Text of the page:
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I need a regular expression with condition:

  • min 6 characters, max 50 characters
  • must contain 1 letter
  • must contain 1 number
  • may contain special characters like !@#$%^&*()_+

Currently I have pattern: (?!^[0-9]*$)(?!^[a-zA-Z]*$)^([a-zA-Z0-9]{6,50})$

However it doesn't allow special characters, does anybody have a good regex for that?


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special characters like [!@#$%^&*()_+]- what do you not allow? –  kennebec Oct 21 '11 at 3:10
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2 Answers

Perhaps a single regex could be used, but that makes it hard to give the user feedback for which rule they aren't following. A more traditional approach like this gives you feedback that you can use in the UI to tell the user what pwd rule is not being met:

function checkPwd(str) {
    if (str.length < 6) {
    } else if (str.length > 50) {
    } else if (str.search(/\d/) == -1) {
    } else if (str.search(/[a-zA-Z]/) == -1) {
    } else if (str.search(/[^a-zA-Z0-9\!\@\#\$\%\^\&\*\(\)\_\+]/) != -1) {
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I have a regex, but it's a bit tricky.


Let me explain it and how to check if the tested password is correct:

There are three named groups in the regex. 1) "Numbers": will match a single number in the string. 2) "Alpha": will match a single character from "a" to "z" or "A" to "Z" 3) "Special": will match a single character not being "Alpha" or "Numbers"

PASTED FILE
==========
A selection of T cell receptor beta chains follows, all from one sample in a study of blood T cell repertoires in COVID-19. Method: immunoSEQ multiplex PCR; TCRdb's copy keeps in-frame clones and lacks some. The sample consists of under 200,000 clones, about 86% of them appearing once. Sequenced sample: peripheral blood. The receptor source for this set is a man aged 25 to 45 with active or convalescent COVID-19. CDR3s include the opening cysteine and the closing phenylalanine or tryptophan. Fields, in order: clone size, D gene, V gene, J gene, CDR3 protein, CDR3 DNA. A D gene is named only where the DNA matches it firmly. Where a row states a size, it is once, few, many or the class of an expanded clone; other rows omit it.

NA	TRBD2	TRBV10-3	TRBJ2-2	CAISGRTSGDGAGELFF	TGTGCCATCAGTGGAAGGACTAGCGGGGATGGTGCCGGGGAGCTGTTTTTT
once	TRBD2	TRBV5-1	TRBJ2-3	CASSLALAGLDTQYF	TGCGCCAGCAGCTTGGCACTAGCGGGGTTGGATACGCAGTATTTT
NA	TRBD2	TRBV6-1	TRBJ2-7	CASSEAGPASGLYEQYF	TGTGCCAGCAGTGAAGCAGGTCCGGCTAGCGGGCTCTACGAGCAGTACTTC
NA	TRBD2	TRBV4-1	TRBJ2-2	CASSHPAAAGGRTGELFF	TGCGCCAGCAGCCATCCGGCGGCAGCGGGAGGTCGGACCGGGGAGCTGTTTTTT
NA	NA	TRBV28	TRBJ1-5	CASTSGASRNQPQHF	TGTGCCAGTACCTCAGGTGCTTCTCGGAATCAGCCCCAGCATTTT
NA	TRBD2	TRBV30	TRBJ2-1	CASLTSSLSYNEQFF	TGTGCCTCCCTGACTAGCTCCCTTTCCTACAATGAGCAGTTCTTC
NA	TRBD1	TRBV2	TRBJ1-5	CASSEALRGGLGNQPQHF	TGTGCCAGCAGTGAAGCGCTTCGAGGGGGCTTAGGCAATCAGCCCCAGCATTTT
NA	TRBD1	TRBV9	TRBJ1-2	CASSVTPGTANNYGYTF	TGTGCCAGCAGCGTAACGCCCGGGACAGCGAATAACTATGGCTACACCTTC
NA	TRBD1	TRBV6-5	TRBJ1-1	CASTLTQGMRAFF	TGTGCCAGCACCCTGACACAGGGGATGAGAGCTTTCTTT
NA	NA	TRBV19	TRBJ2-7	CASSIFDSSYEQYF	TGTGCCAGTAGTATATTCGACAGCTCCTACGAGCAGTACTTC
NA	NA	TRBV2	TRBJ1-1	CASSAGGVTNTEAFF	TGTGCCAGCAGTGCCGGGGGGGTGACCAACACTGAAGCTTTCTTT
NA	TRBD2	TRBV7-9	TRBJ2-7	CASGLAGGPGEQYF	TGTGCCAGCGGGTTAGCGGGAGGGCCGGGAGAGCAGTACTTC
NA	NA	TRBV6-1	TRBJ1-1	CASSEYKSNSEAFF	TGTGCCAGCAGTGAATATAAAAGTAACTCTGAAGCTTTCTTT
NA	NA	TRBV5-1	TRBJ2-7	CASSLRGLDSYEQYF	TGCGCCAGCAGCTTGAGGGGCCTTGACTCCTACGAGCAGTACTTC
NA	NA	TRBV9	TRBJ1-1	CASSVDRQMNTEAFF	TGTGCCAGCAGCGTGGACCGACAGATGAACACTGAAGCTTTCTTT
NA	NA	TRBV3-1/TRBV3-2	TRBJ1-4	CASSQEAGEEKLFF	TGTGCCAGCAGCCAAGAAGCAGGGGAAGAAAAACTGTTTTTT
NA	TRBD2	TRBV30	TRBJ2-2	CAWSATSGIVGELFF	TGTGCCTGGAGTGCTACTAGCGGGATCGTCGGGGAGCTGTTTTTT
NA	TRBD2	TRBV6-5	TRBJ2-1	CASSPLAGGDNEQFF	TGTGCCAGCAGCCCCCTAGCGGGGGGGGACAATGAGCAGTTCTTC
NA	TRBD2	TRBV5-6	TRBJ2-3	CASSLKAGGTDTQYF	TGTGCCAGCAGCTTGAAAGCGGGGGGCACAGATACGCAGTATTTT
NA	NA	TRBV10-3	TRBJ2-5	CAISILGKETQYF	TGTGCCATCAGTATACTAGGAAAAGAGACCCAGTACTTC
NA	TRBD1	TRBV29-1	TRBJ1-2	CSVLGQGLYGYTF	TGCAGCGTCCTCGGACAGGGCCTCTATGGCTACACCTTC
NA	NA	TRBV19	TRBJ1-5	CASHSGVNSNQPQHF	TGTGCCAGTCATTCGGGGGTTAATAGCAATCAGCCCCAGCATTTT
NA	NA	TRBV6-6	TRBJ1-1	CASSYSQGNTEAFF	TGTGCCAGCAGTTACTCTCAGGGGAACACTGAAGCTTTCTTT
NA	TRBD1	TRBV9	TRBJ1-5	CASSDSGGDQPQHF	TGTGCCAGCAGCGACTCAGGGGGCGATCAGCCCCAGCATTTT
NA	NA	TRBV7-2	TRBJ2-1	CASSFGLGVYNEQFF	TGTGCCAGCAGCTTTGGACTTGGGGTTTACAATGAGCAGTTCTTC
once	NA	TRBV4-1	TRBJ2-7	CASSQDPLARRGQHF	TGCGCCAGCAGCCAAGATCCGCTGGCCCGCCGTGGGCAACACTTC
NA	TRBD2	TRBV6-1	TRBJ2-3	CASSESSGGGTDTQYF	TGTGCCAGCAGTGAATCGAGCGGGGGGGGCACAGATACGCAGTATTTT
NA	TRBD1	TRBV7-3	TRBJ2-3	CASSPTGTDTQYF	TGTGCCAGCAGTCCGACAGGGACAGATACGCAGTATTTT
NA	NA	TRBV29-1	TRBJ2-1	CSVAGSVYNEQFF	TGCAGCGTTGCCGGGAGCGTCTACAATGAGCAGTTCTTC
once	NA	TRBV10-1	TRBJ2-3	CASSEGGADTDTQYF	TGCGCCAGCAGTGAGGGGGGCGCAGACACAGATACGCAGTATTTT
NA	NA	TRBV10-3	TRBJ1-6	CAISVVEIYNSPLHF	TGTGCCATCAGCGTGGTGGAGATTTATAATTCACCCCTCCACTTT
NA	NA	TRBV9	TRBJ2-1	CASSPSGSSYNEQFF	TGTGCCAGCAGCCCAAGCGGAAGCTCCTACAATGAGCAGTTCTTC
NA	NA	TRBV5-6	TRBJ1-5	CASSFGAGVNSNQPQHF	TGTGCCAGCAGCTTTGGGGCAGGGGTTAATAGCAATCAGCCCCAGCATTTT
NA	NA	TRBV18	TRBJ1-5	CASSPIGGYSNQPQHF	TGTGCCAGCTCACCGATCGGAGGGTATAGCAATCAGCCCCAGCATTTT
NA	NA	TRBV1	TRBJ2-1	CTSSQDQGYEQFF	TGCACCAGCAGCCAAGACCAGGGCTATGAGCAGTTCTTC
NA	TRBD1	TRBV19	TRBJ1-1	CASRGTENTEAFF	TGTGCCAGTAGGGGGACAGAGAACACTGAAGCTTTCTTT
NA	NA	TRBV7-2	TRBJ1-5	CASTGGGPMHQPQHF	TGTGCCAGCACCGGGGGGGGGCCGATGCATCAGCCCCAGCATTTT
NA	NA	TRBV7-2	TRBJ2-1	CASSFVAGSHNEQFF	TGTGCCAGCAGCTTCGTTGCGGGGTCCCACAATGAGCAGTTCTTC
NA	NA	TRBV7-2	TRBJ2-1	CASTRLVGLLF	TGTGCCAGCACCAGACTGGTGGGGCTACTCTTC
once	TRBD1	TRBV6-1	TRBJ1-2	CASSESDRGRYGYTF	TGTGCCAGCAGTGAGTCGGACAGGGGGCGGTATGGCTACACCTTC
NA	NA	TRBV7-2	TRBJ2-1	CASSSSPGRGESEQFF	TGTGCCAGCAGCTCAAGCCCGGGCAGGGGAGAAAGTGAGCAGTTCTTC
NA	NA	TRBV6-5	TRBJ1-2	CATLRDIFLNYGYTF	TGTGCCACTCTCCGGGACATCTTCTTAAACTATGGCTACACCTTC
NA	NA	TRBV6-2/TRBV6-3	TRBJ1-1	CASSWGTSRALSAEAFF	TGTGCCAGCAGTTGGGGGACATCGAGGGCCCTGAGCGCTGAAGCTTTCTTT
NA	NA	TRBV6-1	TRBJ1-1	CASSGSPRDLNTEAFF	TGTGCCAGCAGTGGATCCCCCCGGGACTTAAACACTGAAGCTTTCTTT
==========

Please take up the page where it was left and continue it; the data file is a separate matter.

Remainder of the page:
Those three named groups are grouped in an alternative group, and {6,50} advises regex machine to capture at least 6 of those groups mentiond above, but not more than 50.

To ensure a correct password is entered you have to check if there is a match, and after that, if the matched groups are capture as much as you desired. I'm a C# developer and don't know, how it works in javascript, but in C# you would have to check:

match.Groups["Numbers"].Captures.Count > 1

Hopefully it works the same in javascript! Good luck!

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my regex isn't amazing, but this seems to allow between 6 and 50 of ANY of those character sets, it doesnt demand the value contain at least one of each, I could have between 6 and 50 numbers, or letters, but perhaps I don't have one from each group –  Christopher Thomas Oct 25 '13 at 9:44
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